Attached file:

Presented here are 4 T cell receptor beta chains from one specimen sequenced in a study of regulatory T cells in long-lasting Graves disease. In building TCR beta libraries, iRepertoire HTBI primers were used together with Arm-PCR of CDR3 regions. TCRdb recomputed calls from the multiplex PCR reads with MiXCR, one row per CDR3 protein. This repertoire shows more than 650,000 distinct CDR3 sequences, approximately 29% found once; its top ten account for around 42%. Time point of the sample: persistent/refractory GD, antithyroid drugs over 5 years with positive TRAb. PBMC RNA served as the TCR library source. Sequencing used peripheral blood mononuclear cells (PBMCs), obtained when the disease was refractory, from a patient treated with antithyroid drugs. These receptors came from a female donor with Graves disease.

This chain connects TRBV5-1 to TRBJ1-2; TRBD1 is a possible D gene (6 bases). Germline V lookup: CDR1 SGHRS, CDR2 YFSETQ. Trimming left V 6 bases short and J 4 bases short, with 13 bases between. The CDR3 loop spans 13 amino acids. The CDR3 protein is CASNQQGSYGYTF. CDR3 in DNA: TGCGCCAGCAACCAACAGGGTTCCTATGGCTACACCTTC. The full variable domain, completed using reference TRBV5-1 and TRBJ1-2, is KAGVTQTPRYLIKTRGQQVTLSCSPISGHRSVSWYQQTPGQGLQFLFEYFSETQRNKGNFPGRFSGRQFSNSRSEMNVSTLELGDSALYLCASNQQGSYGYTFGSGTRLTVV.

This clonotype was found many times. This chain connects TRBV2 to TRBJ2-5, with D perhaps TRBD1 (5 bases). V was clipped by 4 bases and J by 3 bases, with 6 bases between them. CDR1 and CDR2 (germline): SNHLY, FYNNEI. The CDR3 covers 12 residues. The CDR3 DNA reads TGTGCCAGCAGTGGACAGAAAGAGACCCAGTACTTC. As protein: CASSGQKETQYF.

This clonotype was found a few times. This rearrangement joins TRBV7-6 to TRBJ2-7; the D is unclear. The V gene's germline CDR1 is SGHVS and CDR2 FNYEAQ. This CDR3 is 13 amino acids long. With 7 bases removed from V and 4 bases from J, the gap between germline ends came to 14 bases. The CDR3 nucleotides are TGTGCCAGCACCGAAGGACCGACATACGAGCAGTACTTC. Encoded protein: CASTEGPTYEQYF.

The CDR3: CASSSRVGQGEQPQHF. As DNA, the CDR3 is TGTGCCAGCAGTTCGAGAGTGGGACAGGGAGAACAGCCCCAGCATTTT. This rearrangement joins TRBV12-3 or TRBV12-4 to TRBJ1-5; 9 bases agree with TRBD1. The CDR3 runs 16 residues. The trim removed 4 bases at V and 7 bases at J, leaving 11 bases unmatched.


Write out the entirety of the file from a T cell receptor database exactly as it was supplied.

Presented here are 4 T cell receptor beta chains from one specimen sequenced in a study of regulatory T cells in long-lasting Graves disease. In building TCR beta libraries, iRepertoire HTBI primers were used together with Arm-PCR of CDR3 regions. TCRdb recomputed calls from the multiplex PCR reads with MiXCR, one row per CDR3 protein. This repertoire shows more than 650,000 distinct CDR3 sequences, approximately 29% found once; its top ten account for around 42%. Time point of the sample: persistent/refractory GD, antithyroid drugs over 5 years with positive TRAb. PBMC RNA served as the TCR library source. Sequencing used peripheral blood mononuclear cells (PBMCs), obtained when the disease was refractory, from a patient treated with antithyroid drugs. These receptors came from a female donor with Graves disease.

This chain connects TRBV5-1 to TRBJ1-2; TRBD1 is a possible D gene (6 bases). Germline V lookup: CDR1 SGHRS, CDR2 YFSETQ. Trimming left V 6 bases short and J 4 bases short, with 13 bases between. The CDR3 loop spans 13 amino acids. The CDR3 protein is CASNQQGSYGYTF. CDR3 in DNA: TGCGCCAGCAACCAACAGGGTTCCTATGGCTACACCTTC. The full variable domain, completed using reference TRBV5-1 and TRBJ1-2, is KAGVTQTPRYLIKTRGQQVTLSCSPISGHRSVSWYQQTPGQGLQFLFEYFSETQRNKGNFPGRFSGRQFSNSRSEMNVSTLELGDSALYLCASNQQGSYGYTFGSGTRLTVV.

This clonotype was found many times. This chain connects TRBV2 to TRBJ2-5, with D perhaps TRBD1 (5 bases). V was clipped by 4 bases and J by 3 bases, with 6 bases between them. CDR1 and CDR2 (germline): SNHLY, FYNNEI. The CDR3 covers 12 residues. The CDR3 DNA reads TGTGCCAGCAGTGGACAGAAAGAGACCCAGTACTTC. As protein: CASSGQKETQYF.

This clonotype was found a few times. This rearrangement joins TRBV7-6 to TRBJ2-7; the D is unclear. The V gene's germline CDR1 is SGHVS and CDR2 FNYEAQ. This CDR3 is 13 amino acids long. With 7 bases removed from V and 4 bases from J, the gap between germline ends came to 14 bases. The CDR3 nucleotides are TGTGCCAGCACCGAAGGACCGACATACGAGCAGTACTTC. Encoded protein: CASTEGPTYEQYF.

The CDR3: CASSSRVGQGEQPQHF. As DNA, the CDR3 is TGTGCCAGCAGTTCGAGAGTGGGACAGGGAGAACAGCCCCAGCATTTT. This rearrangement joins TRBV12-3 or TRBV12-4 to TRBJ1-5; 9 bases agree with TRBD1. The CDR3 runs 16 residues. The trim removed 4 bases at V and 7 bases at J, leaving 11 bases unmatched.